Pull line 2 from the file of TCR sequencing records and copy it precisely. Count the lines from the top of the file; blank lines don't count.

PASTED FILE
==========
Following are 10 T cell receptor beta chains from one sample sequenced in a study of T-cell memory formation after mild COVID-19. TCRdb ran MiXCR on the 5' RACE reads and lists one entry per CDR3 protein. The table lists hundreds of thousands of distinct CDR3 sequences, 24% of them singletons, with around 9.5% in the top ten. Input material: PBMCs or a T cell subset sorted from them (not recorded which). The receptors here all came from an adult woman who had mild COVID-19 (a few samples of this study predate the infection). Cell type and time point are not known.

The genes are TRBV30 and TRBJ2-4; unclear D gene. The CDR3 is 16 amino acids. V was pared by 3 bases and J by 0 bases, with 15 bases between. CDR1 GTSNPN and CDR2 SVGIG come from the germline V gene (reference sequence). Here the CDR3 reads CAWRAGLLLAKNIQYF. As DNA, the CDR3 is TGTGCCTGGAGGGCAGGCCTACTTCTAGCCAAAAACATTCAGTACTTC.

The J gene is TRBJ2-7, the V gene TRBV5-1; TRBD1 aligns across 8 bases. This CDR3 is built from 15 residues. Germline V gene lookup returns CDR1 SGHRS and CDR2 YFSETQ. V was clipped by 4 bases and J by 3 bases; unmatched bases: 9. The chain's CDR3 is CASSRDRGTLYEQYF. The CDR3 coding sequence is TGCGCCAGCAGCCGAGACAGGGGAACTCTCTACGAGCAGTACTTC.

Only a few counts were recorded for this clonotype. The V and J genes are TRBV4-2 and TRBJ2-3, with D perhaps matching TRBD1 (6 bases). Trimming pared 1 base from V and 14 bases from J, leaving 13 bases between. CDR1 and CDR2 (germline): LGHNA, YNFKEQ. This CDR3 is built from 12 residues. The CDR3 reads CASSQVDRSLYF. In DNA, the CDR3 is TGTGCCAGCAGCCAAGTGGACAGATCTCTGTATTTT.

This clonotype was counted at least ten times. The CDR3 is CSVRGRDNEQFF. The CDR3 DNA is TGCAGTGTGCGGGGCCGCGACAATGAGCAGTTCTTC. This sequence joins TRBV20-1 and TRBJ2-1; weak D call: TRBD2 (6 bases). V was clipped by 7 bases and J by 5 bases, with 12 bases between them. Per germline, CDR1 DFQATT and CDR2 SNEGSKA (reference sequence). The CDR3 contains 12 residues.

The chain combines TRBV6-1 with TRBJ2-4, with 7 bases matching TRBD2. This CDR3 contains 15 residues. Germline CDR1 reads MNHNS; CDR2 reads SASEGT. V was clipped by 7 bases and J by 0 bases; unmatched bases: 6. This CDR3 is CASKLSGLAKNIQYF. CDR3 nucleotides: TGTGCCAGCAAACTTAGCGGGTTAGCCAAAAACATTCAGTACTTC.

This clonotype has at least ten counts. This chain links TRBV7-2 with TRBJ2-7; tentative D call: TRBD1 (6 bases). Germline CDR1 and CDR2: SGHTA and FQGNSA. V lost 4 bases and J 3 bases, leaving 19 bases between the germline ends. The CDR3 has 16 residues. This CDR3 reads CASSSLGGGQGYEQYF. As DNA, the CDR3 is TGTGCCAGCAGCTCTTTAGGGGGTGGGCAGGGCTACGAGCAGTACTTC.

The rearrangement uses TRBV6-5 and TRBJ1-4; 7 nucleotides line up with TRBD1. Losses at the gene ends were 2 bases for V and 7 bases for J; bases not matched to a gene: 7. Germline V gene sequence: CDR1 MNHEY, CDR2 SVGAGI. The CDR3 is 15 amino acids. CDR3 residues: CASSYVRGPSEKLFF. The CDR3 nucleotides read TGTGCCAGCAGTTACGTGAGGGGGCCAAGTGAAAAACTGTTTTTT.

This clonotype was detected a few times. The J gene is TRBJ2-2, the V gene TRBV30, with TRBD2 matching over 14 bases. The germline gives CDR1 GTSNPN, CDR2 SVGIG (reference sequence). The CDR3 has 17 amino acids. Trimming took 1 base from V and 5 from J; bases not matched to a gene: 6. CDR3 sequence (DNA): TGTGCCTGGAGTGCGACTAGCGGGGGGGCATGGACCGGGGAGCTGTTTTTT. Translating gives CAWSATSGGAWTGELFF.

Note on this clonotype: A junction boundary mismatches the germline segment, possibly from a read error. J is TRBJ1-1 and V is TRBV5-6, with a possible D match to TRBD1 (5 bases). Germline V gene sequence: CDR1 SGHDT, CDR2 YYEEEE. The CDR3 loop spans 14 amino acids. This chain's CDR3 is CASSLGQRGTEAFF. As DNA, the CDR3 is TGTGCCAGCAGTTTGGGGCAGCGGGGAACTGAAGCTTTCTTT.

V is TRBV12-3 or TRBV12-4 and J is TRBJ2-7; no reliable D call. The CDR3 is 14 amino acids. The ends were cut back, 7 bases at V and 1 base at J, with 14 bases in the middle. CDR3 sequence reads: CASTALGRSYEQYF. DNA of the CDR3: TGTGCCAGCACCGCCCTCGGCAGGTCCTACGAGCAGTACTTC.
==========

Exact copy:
The genes are TRBV30 and TRBJ2-4; unclear D gene. The CDR3 is 16 amino acids. V was pared by 3 bases and J by 0 bases, with 15 bases between. CDR1 GTSNPN and CDR2 SVGIG come from the germline V gene (reference sequence). Here the CDR3 reads CAWRAGLLLAKNIQYF. As DNA, the CDR3 is TGTGCCTGGAGGGCAGGCCTACTTCTAGCCAAAAACATTCAGTACTTC.